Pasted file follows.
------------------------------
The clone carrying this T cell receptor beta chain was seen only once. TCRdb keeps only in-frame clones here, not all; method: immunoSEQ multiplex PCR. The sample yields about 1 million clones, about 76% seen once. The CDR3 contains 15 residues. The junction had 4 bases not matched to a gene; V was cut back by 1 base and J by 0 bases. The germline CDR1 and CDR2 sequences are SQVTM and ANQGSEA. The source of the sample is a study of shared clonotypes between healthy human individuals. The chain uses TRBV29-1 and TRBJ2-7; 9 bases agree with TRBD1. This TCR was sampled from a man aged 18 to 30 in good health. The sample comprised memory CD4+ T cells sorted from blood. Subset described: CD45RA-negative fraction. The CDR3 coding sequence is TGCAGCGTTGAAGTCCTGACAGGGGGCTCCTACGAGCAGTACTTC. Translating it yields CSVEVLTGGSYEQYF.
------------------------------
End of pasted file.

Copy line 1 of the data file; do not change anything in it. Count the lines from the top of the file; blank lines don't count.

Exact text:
The clone carrying this T cell receptor beta chain was seen only once. TCRdb keeps only in-frame clones here, not all; method: immunoSEQ multiplex PCR. The sample yields about 1 million clones, about 76% seen once. The CDR3 contains 15 residues. The junction had 4 bases not matched to a gene; V was cut back by 1 base and J by 0 bases. The germline CDR1 and CDR2 sequences are SQVTM and ANQGSEA. The source of the sample is a study of shared clonotypes between healthy human individuals. The chain uses TRBV29-1 and TRBJ2-7; 9 bases agree with TRBD1. This TCR was sampled from a man aged 18 to 30 in good health. The sample comprised memory CD4+ T cells sorted from blood. Subset described: CD45RA-negative fraction. The CDR3 coding sequence is TGCAGCGTTGAAGTCCTGACAGGGGGCTCCTACGAGCAGTACTTC. Translating it yields CSVEVLTGGSYEQYF.